On Tuesday the San Mateo County Board of Supervisors unanimously agreed that pedestrians are to blame for hazardous conditions on California streets, and passed a resolution urging the California Legislature to “take action to promote traffic safety by prohibiting use of cell phones while crossing streets.”
Supervisor David Canepa proposed the resolution after hearing of a new Honolulu law that forbids people walking from viewing an electronic device while walking across an intersection. The law has already inspired copycat politicians in Stamford, Connecticut and Cleveland, Ohio to propose their own pedestrian-blaming cell phone bans.
“The California Vehicle Code… recognizes that each pedestrian has a duty of using due care for his or her safety while crossing roadways,” states the San Mateo County resolution. “but, as the statistics show, the safety of pedestrians continues to be compromised by use of mobile electronic devices while crossing the street.”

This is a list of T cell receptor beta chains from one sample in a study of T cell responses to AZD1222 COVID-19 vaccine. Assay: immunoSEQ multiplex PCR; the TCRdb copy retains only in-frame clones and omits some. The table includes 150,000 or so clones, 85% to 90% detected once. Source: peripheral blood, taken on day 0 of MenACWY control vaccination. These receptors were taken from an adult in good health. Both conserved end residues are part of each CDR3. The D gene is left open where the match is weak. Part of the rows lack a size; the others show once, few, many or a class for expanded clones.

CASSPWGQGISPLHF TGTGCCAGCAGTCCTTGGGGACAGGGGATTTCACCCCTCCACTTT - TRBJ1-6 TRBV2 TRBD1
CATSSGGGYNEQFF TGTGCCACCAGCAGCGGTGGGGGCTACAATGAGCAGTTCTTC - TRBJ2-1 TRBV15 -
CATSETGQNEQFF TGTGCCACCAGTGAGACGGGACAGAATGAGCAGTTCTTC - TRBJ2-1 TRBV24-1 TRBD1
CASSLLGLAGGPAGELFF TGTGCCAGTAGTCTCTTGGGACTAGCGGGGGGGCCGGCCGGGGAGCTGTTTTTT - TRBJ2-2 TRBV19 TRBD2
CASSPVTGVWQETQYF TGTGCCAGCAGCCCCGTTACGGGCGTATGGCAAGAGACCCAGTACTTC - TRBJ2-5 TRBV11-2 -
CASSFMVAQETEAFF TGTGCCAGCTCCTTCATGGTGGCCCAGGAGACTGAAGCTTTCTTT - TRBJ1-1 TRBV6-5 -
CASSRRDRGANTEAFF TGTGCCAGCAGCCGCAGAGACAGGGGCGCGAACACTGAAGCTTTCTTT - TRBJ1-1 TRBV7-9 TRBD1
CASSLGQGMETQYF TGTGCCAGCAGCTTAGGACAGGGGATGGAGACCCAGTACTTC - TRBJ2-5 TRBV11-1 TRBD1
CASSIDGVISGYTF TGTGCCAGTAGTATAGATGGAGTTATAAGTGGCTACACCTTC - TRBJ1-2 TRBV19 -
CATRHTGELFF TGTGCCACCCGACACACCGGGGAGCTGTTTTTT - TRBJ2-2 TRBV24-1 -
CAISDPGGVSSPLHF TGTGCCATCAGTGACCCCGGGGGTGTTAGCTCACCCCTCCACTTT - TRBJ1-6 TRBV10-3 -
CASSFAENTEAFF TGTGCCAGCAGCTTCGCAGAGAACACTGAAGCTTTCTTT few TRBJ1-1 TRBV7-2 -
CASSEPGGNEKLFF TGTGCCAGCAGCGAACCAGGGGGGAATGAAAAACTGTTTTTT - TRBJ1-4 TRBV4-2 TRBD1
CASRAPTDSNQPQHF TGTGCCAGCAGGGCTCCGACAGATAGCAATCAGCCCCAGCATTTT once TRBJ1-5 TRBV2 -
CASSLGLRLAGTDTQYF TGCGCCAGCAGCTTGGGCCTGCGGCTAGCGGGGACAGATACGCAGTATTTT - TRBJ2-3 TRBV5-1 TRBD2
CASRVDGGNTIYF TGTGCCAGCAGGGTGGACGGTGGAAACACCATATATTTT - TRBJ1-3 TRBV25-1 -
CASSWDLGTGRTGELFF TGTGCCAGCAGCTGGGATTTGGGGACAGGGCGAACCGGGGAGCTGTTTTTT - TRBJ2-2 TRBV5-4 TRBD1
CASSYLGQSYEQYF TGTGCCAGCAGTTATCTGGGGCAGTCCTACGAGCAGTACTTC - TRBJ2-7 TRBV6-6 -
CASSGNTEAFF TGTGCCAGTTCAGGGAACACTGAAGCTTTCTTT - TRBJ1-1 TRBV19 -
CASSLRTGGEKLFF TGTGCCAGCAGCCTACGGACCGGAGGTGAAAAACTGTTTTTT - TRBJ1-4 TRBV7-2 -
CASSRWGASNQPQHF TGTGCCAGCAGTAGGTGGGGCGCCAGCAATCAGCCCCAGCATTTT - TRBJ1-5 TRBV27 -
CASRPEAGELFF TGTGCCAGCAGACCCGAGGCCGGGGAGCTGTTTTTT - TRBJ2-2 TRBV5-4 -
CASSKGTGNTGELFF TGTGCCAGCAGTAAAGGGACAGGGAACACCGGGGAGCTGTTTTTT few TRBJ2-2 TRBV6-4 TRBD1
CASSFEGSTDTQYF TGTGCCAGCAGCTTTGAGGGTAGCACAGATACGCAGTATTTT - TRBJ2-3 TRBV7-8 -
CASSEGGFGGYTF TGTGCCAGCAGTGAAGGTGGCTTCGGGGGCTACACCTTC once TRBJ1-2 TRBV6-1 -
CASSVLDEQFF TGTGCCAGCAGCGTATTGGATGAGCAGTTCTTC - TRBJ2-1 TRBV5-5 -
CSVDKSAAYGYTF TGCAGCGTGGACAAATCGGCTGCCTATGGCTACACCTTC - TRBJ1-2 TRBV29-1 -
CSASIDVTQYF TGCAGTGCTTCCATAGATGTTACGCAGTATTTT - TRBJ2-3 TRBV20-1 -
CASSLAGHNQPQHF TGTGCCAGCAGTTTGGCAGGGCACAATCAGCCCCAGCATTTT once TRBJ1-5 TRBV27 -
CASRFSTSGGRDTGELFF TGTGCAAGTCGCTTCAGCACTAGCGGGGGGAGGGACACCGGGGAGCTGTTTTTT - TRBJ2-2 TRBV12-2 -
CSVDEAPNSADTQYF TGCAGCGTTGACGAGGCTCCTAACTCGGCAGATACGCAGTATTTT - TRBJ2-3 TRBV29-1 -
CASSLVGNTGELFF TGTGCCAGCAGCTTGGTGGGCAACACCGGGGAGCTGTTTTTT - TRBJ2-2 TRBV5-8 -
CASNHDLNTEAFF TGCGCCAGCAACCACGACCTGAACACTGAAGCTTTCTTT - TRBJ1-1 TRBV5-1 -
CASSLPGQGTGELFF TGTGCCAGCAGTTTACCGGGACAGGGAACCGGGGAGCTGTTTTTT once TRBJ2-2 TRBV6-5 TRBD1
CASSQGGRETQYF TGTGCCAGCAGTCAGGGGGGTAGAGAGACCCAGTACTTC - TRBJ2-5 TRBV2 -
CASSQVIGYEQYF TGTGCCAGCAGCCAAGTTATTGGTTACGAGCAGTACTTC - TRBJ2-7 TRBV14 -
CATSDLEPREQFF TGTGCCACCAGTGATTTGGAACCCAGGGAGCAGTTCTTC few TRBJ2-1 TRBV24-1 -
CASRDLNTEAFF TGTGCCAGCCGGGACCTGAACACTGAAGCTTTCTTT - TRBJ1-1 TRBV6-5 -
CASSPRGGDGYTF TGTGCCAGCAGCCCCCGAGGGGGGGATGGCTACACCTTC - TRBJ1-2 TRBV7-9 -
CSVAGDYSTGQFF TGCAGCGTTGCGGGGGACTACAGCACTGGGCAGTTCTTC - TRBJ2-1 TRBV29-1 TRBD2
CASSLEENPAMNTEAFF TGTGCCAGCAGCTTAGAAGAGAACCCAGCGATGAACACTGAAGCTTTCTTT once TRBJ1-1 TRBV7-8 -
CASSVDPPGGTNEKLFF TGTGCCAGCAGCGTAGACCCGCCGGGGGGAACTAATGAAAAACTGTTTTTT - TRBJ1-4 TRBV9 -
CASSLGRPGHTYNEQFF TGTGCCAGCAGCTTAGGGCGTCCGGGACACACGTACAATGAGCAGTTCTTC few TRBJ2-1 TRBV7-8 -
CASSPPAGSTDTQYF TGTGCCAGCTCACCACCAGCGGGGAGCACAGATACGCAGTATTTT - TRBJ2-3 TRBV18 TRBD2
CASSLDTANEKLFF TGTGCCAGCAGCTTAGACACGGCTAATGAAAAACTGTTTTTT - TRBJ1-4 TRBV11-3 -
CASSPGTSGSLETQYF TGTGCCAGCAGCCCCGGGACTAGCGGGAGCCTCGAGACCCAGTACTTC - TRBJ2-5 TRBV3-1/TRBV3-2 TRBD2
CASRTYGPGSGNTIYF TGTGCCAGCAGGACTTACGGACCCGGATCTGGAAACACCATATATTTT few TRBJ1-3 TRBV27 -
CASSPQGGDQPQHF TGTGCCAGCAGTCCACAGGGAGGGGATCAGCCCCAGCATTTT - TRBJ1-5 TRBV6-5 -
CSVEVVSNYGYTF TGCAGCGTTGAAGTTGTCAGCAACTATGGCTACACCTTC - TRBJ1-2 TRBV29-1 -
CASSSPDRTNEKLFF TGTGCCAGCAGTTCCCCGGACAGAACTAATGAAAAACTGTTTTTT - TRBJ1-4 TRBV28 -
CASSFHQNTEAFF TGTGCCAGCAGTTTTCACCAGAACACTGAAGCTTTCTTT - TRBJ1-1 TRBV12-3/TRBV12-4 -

The resolution claims “a dramatic increase in pedestrian injuries due to cell phone-related distracted walking,” citing a 2013 Ohio State University study that found that phone-related pedestrian injuries had risen from 1 percent to 4 percent of all pedestrian injuries. In percentage terms, the increase is indeed “dramatic” but because the use of electronic devices remain a tiny contributor to injuries, bans such as those approved by Honolulu will result in no safety improvement.
“California Walks believes this and efforts like it are extremely misguided and have no basis in data,” said California Walks Deputy Director Jaime Fearer of San Mateo County’s resolution.
Like the Honolulu law, the resolution ignores distracted use of mobile devices by motorists, who would still be allowed to look at them while driving through intersections. Rather than addressing the real traffic safety hazards faced by people walking, the resolution blames pedestrians for endangering themselves.
Canepa reported that a California State Assembly member has already agreed to sponsor legislation banning the use of mobile devices by pedestrians, but declined to disclose the Assembly member’s name.